The first inkling of progress toward a practical sewing machine is found in the patent record of Great Britain 1755A.D. by German inventor Charles Wiesenthal. A brief reference to a needle to be made for an undefined mechanical device is our only clue, and no other subsequent reference is known for his device. Thomas Saint filed a patent 1790 A.D. for a leather fastening device that would use an awl followed by needle and thread, but little came of his invention.
Like the race to outer space in recent years, a subtle race began. Germans, Austrians, and French inventors made many attempts to advance toward practical mechanical sewing. Barthelme Thimonnier (1793-1857) of France made news with a mechanical chain stitch machine, but broad scale production and distribution 38 never emerged. Some inventors attempted to mimic hand sewing with their devices like Thomas Stone and James Henderson,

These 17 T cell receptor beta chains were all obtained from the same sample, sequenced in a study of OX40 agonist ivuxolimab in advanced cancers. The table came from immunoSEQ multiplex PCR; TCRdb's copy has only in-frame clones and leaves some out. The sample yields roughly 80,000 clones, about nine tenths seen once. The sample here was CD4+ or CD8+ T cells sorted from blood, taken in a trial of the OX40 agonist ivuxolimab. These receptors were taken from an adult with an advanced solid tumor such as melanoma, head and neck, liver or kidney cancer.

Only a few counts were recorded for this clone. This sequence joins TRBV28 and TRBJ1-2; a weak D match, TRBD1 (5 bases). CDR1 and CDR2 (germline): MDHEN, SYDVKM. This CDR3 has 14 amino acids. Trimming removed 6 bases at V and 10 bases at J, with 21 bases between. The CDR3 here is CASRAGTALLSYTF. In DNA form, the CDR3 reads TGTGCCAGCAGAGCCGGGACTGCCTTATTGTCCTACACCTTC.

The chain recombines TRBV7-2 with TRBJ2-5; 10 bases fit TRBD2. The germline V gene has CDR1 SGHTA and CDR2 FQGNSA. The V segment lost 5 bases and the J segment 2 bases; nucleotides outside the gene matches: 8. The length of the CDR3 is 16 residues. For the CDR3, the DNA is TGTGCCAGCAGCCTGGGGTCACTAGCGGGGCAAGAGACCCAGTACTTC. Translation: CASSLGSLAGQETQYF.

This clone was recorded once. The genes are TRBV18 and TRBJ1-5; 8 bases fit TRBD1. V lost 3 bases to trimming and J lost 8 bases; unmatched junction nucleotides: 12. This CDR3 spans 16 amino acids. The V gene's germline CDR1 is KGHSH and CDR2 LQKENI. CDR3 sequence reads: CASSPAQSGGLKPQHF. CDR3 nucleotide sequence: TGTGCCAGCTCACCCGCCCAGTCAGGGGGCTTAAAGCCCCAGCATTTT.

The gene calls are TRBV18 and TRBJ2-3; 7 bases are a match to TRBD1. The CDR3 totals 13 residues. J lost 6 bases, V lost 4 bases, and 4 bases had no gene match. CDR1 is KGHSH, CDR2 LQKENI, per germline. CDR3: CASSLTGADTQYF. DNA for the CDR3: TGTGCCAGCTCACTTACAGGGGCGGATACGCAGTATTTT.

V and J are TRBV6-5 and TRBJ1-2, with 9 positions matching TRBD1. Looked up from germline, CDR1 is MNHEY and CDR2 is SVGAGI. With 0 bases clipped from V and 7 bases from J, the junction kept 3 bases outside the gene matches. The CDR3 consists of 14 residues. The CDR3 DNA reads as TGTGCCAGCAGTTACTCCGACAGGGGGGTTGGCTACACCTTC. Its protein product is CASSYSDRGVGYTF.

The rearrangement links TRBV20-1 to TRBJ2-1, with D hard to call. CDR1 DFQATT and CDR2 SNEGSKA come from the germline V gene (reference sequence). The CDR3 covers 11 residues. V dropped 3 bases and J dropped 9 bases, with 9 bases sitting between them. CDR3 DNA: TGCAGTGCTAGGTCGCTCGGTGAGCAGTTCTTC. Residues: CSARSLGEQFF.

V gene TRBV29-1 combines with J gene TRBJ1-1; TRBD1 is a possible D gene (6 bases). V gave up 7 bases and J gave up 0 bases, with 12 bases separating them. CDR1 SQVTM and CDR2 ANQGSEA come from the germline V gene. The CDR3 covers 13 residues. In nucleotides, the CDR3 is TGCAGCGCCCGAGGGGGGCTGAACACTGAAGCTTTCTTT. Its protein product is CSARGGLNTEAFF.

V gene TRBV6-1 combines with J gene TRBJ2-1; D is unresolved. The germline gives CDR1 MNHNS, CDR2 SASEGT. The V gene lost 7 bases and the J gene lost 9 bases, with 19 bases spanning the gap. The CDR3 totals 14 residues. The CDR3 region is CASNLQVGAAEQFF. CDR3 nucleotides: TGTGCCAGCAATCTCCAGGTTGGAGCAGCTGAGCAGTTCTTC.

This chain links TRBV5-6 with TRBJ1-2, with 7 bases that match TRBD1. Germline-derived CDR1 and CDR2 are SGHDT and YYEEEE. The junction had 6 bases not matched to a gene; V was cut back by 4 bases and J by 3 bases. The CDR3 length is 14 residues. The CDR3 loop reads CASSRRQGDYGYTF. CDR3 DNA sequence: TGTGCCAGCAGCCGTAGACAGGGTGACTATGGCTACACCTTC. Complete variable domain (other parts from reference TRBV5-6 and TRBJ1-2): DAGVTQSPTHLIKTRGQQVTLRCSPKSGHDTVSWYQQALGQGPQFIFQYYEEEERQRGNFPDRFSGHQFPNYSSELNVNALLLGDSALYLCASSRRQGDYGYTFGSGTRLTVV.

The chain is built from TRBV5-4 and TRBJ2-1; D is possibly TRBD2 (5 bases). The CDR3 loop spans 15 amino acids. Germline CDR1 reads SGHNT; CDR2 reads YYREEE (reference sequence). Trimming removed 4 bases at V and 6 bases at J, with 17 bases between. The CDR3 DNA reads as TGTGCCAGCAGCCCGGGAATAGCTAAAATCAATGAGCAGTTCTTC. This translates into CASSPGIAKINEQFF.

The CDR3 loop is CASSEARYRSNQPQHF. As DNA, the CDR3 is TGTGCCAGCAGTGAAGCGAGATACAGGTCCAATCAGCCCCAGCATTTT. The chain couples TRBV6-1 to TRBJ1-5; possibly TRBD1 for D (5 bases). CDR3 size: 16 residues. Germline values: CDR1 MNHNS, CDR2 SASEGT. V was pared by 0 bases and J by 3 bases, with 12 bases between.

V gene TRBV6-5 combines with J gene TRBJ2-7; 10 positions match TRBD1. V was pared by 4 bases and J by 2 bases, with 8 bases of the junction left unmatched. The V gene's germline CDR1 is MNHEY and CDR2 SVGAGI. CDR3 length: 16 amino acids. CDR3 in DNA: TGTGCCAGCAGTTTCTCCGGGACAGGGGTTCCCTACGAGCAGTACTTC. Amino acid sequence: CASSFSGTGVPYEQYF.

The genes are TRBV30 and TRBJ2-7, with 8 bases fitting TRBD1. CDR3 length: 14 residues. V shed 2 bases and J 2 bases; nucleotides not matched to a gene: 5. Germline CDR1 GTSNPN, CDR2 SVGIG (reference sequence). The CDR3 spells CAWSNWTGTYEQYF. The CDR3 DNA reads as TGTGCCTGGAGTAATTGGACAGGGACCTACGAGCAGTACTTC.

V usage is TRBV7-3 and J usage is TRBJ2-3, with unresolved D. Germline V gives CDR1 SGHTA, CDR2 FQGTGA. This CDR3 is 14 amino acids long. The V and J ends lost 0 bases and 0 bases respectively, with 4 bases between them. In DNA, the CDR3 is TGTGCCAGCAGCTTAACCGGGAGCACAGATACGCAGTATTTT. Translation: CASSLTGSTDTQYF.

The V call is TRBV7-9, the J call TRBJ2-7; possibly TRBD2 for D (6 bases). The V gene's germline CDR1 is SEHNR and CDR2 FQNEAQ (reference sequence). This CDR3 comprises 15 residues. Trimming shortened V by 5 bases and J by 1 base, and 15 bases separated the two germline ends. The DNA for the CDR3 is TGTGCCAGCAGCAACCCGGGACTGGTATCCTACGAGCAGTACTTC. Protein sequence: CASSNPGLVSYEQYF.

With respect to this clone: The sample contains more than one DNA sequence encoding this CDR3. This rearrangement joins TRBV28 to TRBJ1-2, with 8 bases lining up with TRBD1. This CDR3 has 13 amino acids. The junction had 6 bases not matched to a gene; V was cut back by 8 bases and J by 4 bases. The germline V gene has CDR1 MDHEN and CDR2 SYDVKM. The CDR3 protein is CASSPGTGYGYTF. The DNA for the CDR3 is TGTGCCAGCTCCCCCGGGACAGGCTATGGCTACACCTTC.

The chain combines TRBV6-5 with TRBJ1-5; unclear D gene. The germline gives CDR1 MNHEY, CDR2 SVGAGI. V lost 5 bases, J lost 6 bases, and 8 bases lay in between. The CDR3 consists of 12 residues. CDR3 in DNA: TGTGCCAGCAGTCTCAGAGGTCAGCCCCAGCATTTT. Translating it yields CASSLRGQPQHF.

Frenchmen who filed a patent in France in 1804. Failures seemed to be everywhere. One inventor after another attempted what was thought almost impossible by many only to see their futile attempts dash hopes again. John Knowles and John Doge were among the first Americans to attempt creation of the first sewing machine in 1818, but again failure.
Elias Howe (1819-1867) created the first practical mechanical sewing machine in 1846 with a patent filed describing “a process that used thread from two different sources”… Top thread passed through a curved needle with an eye at the pointed end. The needle would pierce through the fabric, while another thread contained in a shuttle passed through and caught the first thread forming a locked stitch. Elias Howe had done it! His lockstitch machine could put out (250spm) as much as five speedy experienced hand sewers.